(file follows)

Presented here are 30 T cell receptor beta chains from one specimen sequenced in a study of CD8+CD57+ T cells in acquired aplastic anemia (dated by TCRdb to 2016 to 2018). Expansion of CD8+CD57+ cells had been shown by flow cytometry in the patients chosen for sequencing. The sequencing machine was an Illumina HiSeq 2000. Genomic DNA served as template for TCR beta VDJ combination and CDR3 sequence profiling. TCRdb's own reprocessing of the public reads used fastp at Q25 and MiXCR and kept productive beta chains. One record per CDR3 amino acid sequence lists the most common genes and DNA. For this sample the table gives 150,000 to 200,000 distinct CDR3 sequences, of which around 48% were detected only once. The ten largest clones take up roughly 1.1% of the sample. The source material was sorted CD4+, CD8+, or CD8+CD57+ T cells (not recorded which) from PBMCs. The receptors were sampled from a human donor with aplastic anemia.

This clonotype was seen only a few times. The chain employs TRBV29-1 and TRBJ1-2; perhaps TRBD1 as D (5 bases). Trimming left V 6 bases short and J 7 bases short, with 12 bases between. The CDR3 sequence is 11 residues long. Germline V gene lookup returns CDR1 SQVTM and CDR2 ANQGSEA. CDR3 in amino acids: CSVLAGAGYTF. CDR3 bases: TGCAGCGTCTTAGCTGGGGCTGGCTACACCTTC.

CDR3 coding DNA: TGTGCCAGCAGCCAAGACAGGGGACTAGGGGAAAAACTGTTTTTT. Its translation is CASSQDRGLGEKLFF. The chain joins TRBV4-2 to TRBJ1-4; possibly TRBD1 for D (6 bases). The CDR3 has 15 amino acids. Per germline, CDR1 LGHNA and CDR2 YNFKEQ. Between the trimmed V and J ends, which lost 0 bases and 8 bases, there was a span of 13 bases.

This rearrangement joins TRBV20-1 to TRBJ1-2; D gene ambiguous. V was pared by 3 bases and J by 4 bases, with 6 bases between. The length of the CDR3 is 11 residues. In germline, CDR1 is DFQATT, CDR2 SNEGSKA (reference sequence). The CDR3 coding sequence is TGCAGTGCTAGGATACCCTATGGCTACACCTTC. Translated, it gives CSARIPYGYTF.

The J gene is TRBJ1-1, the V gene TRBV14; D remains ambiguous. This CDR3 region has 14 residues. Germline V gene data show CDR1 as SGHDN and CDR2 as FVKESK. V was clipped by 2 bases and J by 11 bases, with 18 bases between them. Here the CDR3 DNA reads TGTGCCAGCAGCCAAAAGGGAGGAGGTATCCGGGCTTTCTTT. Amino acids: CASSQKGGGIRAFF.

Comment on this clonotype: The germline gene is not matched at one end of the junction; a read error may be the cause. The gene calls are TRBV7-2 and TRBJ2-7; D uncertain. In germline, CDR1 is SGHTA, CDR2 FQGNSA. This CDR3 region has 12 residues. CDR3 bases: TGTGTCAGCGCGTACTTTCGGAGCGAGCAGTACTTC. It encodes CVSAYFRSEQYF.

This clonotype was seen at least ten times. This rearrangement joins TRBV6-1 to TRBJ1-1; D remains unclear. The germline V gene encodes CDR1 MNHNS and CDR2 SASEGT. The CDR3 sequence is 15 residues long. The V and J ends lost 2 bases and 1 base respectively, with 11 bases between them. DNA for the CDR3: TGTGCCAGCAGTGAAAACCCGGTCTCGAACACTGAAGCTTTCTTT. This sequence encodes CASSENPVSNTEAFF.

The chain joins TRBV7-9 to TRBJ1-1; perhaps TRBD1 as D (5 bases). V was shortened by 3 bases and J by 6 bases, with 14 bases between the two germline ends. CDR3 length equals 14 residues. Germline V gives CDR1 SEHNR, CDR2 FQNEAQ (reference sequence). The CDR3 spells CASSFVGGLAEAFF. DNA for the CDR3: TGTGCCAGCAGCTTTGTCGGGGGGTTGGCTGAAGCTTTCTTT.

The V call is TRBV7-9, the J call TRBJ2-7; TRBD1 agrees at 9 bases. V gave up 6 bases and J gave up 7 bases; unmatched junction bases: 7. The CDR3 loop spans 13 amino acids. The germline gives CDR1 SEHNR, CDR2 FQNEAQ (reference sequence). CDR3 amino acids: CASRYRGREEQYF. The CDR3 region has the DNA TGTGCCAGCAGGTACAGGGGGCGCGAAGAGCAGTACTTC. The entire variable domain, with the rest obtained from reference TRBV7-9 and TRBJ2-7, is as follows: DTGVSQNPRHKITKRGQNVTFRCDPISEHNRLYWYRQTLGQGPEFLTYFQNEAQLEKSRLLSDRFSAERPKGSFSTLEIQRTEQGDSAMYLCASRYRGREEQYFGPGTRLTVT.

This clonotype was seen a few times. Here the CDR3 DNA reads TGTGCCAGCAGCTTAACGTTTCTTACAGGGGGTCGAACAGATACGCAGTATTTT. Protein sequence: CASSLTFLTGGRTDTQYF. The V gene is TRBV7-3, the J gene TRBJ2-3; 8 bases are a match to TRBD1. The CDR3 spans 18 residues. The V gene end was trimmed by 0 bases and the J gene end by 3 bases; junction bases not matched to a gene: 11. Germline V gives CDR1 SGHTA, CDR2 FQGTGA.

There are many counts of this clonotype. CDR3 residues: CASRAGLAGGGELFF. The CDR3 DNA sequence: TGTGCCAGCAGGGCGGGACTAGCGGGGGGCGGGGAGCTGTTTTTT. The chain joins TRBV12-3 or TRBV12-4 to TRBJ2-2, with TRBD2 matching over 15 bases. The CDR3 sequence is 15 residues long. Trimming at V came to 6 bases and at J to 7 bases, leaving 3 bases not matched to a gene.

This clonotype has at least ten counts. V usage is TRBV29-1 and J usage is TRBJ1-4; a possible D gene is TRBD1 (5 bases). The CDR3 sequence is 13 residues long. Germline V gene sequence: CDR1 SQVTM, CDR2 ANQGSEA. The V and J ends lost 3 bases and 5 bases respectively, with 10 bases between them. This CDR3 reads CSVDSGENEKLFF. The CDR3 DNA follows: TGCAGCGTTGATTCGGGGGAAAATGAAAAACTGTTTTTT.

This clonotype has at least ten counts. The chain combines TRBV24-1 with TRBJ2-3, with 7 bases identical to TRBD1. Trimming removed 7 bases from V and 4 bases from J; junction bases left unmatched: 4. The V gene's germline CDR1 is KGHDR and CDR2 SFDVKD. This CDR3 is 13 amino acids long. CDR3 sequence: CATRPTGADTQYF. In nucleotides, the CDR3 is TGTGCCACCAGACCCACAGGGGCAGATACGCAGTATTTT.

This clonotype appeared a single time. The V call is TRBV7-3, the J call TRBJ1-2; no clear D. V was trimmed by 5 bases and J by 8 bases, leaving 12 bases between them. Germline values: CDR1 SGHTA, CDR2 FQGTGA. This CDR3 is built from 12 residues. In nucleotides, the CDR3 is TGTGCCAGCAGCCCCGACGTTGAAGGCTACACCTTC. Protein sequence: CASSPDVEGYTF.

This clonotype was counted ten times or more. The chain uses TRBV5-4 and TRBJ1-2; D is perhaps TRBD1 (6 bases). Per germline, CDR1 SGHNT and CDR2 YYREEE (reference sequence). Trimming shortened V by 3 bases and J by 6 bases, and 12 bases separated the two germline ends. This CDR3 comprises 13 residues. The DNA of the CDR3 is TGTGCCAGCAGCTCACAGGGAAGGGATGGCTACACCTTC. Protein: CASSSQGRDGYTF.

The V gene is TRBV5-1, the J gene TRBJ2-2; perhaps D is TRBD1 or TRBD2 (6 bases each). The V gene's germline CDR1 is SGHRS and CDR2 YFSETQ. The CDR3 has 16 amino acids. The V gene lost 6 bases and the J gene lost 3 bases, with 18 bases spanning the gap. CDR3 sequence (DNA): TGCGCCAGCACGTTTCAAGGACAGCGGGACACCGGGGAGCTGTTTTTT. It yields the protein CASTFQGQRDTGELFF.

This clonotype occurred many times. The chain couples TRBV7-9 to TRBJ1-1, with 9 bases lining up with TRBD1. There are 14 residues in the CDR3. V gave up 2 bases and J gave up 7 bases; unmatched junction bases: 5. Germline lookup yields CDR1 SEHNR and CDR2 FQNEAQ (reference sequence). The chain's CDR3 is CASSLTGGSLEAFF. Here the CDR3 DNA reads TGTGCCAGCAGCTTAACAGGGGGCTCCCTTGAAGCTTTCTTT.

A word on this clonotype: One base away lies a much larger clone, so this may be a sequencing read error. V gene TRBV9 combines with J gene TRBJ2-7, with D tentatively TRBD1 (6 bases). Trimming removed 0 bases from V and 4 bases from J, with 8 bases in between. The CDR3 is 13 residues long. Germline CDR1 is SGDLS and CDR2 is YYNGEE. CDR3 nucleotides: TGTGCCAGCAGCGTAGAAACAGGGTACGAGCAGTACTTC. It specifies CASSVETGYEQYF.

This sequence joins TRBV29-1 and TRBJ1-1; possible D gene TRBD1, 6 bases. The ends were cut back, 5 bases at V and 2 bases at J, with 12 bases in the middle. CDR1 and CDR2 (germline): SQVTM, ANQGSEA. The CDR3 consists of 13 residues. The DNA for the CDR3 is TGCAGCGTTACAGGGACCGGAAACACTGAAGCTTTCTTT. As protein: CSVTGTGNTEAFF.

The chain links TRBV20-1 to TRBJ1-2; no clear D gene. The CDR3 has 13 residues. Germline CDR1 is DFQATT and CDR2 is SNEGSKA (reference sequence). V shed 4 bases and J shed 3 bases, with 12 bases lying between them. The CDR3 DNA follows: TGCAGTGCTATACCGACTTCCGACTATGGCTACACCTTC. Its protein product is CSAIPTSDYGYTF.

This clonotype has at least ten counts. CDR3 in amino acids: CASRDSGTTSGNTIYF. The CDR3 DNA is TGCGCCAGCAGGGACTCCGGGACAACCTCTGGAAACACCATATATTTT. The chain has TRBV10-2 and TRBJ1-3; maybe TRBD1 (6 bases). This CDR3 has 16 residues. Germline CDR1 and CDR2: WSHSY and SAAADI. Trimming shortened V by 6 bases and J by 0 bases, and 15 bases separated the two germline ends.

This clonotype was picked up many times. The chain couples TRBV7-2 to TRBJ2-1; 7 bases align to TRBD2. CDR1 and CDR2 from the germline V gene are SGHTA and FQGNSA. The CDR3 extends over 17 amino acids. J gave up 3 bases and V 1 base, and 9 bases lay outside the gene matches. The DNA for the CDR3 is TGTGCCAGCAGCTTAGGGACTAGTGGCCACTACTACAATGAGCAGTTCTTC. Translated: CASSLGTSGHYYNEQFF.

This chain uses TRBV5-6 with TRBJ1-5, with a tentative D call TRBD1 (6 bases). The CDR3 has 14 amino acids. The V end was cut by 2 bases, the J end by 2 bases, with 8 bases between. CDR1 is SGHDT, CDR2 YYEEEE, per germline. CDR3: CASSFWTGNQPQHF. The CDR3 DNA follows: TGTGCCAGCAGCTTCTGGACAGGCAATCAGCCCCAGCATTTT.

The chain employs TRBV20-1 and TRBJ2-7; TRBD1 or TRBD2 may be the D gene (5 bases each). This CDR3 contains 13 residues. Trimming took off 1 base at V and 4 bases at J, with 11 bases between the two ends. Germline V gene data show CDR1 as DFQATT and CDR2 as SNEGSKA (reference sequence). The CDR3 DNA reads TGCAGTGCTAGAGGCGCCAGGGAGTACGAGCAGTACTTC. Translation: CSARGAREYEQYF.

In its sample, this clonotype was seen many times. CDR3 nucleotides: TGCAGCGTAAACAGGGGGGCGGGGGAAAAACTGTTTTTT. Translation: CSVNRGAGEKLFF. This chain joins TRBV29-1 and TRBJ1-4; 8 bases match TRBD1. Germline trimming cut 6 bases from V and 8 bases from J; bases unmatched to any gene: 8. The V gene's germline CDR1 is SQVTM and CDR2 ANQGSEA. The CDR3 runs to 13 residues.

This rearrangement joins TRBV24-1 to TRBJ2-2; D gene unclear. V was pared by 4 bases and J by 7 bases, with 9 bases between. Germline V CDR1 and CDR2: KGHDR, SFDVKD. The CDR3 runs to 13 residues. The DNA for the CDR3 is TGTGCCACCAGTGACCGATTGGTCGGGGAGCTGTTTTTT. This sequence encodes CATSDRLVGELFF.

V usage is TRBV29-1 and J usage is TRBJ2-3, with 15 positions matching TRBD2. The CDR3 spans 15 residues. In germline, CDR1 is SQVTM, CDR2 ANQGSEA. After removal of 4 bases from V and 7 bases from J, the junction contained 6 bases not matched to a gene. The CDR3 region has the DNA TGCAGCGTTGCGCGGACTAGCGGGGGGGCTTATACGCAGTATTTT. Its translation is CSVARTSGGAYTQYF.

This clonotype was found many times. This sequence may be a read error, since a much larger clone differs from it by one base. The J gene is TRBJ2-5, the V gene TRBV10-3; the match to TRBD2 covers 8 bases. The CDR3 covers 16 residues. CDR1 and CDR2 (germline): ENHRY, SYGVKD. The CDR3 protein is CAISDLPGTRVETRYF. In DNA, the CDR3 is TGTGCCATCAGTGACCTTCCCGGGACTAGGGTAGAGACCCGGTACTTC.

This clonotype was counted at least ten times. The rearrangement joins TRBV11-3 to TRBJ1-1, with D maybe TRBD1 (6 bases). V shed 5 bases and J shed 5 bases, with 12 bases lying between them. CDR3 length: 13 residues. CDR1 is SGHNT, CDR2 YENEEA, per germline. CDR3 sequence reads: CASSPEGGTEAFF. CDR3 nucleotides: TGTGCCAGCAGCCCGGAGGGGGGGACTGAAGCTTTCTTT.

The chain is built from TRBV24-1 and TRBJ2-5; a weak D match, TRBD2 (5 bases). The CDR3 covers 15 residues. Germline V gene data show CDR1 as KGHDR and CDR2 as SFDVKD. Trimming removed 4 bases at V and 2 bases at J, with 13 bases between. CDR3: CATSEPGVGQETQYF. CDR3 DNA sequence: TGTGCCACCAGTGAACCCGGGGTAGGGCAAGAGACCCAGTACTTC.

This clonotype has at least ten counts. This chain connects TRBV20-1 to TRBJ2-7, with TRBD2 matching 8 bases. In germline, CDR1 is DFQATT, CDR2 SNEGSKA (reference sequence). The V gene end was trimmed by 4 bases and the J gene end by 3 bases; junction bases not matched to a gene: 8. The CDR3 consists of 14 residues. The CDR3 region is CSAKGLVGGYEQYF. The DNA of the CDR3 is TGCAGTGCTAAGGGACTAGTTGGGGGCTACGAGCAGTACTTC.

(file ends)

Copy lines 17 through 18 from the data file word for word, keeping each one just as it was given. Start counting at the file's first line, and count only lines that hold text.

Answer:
This clonotype occurred many times. The chain couples TRBV7-9 to TRBJ1-1, with 9 bases lining up with TRBD1. There are 14 residues in the CDR3. V gave up 2 bases and J gave up 7 bases; unmatched junction bases: 5. Germline lookup yields CDR1 SEHNR and CDR2 FQNEAQ (reference sequence). The chain's CDR3 is CASSLTGGSLEAFF. Here the CDR3 DNA reads TGTGCCAGCAGCTTAACAGGGGGCTCCCTTGAAGCTTTCTTT.

A word on this clonotype: One base away lies a much larger clone, so this may be a sequencing read error. V gene TRBV9 combines with J gene TRBJ2-7, with D tentatively TRBD1 (6 bases). Trimming removed 0 bases from V and 4 bases from J, with 8 bases in between. The CDR3 is 13 residues long. Germline CDR1 is SGDLS and CDR2 is YYNGEE. CDR3 nucleotides: TGTGCCAGCAGCGTAGAAACAGGGTACGAGCAGTACTTC. It specifies CASSVETGYEQYF.